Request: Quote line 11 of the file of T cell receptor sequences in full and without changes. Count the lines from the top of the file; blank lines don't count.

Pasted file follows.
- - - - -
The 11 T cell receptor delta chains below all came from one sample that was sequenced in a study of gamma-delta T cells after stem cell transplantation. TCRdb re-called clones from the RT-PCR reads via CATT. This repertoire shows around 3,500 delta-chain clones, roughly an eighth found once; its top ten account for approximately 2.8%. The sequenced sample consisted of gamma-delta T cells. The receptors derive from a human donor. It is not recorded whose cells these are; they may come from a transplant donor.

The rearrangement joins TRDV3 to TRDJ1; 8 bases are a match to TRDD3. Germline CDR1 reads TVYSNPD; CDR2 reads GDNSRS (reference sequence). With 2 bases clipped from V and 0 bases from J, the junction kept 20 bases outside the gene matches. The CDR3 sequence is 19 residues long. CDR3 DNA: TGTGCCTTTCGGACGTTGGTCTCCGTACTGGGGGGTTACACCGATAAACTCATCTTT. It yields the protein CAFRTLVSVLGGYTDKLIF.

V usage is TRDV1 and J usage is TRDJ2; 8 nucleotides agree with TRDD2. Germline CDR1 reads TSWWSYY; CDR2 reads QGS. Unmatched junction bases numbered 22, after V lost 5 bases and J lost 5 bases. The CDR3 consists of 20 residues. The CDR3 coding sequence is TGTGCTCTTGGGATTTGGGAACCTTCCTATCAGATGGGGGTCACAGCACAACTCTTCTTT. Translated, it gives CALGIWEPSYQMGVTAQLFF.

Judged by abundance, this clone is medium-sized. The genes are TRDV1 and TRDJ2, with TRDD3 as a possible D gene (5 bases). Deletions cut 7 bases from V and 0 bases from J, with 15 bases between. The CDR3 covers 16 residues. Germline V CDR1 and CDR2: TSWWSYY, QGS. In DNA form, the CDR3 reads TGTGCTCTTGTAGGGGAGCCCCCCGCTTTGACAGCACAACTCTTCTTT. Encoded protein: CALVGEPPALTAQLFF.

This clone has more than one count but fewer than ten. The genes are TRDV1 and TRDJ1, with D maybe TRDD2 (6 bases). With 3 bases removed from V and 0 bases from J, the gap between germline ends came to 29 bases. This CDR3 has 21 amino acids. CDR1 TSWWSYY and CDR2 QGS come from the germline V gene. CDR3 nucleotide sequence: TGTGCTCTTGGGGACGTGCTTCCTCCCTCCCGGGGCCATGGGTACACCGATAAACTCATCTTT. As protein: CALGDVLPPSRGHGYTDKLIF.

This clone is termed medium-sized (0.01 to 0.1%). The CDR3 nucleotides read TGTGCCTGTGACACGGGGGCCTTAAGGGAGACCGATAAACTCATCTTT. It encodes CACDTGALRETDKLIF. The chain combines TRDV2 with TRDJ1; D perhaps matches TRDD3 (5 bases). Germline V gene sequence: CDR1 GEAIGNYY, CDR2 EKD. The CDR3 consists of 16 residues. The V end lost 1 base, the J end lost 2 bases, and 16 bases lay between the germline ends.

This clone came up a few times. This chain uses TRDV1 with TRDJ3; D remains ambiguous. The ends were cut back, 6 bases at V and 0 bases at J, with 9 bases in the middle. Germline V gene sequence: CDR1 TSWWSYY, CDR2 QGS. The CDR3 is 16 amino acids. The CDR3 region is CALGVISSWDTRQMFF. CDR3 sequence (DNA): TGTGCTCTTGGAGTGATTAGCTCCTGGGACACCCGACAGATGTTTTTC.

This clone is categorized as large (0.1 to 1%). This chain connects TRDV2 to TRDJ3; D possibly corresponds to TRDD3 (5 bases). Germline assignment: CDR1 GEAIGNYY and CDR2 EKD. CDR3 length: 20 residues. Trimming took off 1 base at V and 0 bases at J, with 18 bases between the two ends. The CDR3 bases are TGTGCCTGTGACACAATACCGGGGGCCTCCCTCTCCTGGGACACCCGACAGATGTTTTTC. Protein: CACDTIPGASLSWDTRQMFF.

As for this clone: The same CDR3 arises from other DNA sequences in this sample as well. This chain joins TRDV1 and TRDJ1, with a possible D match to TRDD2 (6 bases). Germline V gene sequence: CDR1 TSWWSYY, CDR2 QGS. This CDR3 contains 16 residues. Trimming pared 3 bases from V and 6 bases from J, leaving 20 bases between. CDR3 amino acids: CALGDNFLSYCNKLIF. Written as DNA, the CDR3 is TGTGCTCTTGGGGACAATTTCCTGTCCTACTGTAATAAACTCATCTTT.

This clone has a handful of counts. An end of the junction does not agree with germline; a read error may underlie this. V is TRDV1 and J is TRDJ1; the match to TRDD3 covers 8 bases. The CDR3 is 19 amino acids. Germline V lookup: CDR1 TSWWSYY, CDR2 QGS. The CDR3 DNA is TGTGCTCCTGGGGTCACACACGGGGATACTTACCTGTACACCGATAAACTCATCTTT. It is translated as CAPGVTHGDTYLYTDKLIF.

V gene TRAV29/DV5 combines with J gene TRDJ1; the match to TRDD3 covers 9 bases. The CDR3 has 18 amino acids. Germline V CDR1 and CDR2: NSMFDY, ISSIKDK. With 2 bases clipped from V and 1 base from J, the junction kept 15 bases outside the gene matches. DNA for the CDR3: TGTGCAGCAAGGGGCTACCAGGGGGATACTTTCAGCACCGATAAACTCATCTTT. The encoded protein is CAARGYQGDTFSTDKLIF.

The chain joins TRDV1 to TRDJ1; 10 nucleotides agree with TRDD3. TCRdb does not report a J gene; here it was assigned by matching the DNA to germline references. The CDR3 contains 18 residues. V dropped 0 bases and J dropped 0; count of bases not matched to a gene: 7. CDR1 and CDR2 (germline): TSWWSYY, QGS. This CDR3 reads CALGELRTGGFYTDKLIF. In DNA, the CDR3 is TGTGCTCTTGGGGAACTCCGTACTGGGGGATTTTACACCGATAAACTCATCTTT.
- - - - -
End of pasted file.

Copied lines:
V gene TRAV29/DV5 combines with J gene TRDJ1; the match to TRDD3 covers 9 bases. The CDR3 has 18 amino acids. Germline V CDR1 and CDR2: NSMFDY, ISSIKDK. With 2 bases clipped from V and 1 base from J, the junction kept 15 bases outside the gene matches. DNA for the CDR3: TGTGCAGCAAGGGGCTACCAGGGGGATACTTTCAGCACCGATAAACTCATCTTT. The encoded protein is CAARGYQGDTFSTDKLIF.